This is a bimonthly newsletter featuring community updates from Capilano University President and Vice-Chancellor Paul Dangerfield.
Your thoughts and feedback are welcome: firstname.lastname@example.org
"Hope is not pretending that troubles don't exist. It is the trust that they will not last forever, that hurts will be healed and difficulties overcome. It is faith that a source of strength and renewal lies within to lead us through the dark into the sunshine."
-- Liz Chase, Zimbabwean field hockey player
Spring is usually a time that welcomes renewal and hope. However, at this moment, the optimism of hope seems more elusive as we watch the Russian government escalate its invasion of Ukraine. The other day I had the opportunity to meet with some of our Ukrainian international students. I am in awe of their strength and determination—and if I could, I would give them all a hug. More than ever, we need to continue to care for each other like family.
Capilano University is home to a vibrant international community, and many of us have roots in countries around the world. The violent conflict happening in Ukraine affects us all. If we’ve learned anything from two years of COVID-19 it may well be that during a crisis it’s vital that we offer compassion and support to ourselves and for one another.
Renewal and recovery
I recently participated in a panel discussion on pandemic recovery with representatives from local schools, businesses, governments and not-for-profits. These community leaders were unanimous in their call for new levels of collaboration and teamwork across regions and sectors to get the economy moving again. Just imagine the transformative power of combining expertise and resources to advance clear societal imperatives such as sustainability, diversity and inclusion, and digital transformation!
At CapU, we already have a strong history of working with community partners to mutual benefit. Most recently, we worked with the North Shore Chamber of Commerce to launch GrowthHub, a unique work-integrated learning program that challenges students to help local businesses overcome specific challenges. And our recent campaign for the new Centre for Childhood Studies raised more than $5 million from North Shore donors alone to strengthen early learning and help make the workforce of the future more equitable for all.
Think big, act small and scale fast
We’re going to need to bring that same egoless, open-hearted approach to change to our individual workplaces. Uncertainty can make some people fearful, and worried employees definitely can’t bring their best selves to work: one recent workplace engagement survey suggests as many as 90 percent of employees in B.C. are looking for new roles—up more than 20 percent from pre-pandemic levels.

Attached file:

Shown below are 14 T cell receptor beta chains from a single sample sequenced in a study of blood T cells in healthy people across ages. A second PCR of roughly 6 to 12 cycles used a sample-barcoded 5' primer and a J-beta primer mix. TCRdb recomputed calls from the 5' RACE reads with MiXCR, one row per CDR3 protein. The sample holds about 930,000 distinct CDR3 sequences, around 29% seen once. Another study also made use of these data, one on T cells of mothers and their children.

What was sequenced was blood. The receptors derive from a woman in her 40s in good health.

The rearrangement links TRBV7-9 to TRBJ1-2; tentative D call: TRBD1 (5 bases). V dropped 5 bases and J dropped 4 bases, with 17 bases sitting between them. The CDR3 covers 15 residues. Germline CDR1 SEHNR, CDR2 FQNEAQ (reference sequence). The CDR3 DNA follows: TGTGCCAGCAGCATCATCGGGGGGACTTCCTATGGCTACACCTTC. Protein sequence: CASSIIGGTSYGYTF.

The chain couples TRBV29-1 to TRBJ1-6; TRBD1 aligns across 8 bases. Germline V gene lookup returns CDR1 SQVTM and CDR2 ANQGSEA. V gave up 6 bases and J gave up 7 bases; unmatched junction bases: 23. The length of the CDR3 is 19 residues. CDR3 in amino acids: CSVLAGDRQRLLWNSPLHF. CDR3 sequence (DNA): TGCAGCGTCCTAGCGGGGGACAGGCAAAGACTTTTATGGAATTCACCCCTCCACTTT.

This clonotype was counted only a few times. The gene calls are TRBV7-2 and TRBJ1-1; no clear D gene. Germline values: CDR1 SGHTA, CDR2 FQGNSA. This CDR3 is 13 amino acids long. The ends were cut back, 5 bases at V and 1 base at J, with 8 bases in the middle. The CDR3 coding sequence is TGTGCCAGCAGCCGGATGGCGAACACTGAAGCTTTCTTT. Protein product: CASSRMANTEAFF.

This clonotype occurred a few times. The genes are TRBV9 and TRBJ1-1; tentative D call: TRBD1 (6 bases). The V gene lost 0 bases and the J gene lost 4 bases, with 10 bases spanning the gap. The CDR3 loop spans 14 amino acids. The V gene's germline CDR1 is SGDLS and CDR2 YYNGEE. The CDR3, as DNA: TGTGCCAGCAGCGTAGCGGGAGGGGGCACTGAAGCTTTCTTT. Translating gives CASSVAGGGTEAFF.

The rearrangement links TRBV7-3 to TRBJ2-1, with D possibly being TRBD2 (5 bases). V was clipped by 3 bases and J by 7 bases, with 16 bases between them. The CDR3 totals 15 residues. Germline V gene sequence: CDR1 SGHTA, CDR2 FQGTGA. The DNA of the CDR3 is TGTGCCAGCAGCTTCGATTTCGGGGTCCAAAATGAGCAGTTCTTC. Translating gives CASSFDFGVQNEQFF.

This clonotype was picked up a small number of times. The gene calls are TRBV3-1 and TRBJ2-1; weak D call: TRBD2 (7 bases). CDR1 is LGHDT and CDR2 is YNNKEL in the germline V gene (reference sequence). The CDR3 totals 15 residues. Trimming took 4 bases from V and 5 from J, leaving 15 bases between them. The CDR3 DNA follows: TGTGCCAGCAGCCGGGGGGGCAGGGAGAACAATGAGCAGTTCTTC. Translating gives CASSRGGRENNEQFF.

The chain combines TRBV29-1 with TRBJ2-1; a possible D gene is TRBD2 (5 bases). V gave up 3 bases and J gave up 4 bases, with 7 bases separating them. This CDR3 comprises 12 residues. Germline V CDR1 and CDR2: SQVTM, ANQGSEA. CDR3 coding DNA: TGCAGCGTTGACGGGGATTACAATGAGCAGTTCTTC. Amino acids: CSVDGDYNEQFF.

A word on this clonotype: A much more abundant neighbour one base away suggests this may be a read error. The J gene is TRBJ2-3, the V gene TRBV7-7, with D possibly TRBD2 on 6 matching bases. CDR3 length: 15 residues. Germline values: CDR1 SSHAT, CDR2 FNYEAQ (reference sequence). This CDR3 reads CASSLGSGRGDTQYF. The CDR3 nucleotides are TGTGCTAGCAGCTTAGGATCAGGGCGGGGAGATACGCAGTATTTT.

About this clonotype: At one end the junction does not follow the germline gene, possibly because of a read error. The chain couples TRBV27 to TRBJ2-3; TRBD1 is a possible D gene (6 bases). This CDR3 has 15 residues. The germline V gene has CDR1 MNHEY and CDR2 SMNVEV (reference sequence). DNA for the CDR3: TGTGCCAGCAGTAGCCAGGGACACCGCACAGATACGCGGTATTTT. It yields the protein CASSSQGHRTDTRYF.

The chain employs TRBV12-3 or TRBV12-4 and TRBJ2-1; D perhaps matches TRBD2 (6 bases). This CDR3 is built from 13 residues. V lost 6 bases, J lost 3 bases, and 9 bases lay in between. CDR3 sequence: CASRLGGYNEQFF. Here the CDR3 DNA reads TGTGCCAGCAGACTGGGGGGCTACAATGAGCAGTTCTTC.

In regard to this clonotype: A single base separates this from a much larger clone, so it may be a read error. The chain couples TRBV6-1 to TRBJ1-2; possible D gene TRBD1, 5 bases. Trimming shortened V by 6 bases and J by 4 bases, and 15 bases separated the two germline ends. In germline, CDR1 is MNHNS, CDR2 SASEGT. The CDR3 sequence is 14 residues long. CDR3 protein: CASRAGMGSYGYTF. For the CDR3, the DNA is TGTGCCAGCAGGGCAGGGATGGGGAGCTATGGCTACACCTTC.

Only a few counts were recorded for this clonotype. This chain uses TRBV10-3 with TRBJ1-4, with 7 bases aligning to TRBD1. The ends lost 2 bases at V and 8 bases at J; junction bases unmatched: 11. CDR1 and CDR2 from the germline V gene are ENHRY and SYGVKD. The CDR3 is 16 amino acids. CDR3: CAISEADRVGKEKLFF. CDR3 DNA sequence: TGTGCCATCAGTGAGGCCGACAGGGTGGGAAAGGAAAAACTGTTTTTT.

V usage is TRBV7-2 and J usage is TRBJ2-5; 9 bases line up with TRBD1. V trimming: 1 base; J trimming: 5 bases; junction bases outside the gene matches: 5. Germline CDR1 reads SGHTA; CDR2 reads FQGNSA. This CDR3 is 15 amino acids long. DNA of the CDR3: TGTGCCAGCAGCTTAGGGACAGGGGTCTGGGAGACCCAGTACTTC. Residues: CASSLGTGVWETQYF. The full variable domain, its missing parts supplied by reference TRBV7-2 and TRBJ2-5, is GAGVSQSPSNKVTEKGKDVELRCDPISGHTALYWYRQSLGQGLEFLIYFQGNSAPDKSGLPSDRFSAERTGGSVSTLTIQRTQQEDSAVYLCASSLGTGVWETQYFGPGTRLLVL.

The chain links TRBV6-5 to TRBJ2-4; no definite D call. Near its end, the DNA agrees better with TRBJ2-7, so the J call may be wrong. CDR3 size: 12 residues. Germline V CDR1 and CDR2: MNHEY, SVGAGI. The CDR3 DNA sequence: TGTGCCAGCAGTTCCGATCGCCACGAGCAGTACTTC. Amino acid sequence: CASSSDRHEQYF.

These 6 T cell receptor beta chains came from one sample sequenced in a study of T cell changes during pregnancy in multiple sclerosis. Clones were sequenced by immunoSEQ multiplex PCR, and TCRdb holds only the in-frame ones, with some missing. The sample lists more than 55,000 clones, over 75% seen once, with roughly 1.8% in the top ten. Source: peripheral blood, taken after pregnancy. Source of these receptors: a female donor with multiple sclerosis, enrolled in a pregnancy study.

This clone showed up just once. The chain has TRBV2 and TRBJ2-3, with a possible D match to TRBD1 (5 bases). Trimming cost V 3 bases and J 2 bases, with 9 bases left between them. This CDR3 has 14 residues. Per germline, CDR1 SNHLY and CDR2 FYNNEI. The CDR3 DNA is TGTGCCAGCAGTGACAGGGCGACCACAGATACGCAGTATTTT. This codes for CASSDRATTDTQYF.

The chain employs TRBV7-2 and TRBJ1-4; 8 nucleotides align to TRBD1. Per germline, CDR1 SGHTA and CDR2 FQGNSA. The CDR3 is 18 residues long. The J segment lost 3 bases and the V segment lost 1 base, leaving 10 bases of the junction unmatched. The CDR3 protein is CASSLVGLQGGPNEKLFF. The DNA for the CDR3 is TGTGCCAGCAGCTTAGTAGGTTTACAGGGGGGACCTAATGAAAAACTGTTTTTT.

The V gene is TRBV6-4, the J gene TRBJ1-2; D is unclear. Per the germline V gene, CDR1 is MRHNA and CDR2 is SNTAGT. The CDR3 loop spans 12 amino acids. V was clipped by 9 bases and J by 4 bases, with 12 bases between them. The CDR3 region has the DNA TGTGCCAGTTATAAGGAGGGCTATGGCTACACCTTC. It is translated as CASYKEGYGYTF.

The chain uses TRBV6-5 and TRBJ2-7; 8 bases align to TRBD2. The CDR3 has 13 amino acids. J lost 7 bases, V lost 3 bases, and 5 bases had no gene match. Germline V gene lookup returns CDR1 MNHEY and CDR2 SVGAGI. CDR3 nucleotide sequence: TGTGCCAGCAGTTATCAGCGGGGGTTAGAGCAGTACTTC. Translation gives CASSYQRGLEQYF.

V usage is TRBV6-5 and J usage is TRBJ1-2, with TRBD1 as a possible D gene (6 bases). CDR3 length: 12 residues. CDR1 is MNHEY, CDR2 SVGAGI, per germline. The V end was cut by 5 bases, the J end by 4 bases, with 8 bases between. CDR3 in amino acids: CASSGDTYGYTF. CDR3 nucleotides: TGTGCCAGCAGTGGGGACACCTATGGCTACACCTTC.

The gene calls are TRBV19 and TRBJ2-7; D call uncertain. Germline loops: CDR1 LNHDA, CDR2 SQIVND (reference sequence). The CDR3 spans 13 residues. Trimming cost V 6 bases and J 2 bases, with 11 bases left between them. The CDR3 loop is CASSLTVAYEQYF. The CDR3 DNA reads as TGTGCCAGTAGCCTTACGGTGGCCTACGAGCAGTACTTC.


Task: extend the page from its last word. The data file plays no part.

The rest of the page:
So, what can leaders do to help the people we manage find increased value in their roles during these liminal times? A recent McKinsey & Company report on crisis leadership identified five best-practices that resonate with me: building dynamic and collaborative teams; applying a pause-assess-anticipate-act approach to decision-making; leading with empathy; demonstrating calm and optimism; and communicating openly and transparently.
Going forward, these are the kinds of skills that we will need to support and reward in our employees at all levels. I know that Kartik Bharadwa, CapU’s new VP of People, Culture and Diversity, is passionate about the need to cultivate amazing managers who understand how to bring out the best in their respective teams (see below). His superpower is enabling curiosity: creating a workplace culture that allows people to ask questions fearlessly so they are empowered to “think big, act small, and scale fast.” I am especially inspired by his commitment to ensuring our hiring practices meet the highest standards of equity, diversity and inclusion.
Change is the only constant, as the saying goes, and over the past two years, CapU’s students and employees have tenaciously adapted, adjusted and accommodated. I applaud our community’s resilience, and commend its collective kindness. This is who we are, crisis or not. Let’s keep it going as our recovery gains traction. And with sufficient reserves of hope, patience and humble leadership on board, I am confident we can all get to the higher and better place where we are all meant to be.
Kartik Bharadwa, VP People, Culture & Diversity
"Removing fear from the equation allows people to get creative."
“What should managers say to hang on to good employees? They actually shouldn’t be saying anything: they should be listening and creating space for people to say what they need. It should really be an appreciative enquiry process: tell me what you like, what you dislike, and what you need from me by way of support. Listen to the real meaning behind their words to understand how best to help them learn and grow—and then make sure they have access to appropriate resources. Be honest about their challenges, and let them know you care about their success. It’s important to enable people to ask, ‘Why are we doing things this way? Is there perhaps a better way?’ When you take away the fear of failure people feel empowered to try new things. And when they do it well, be generous with recognition.”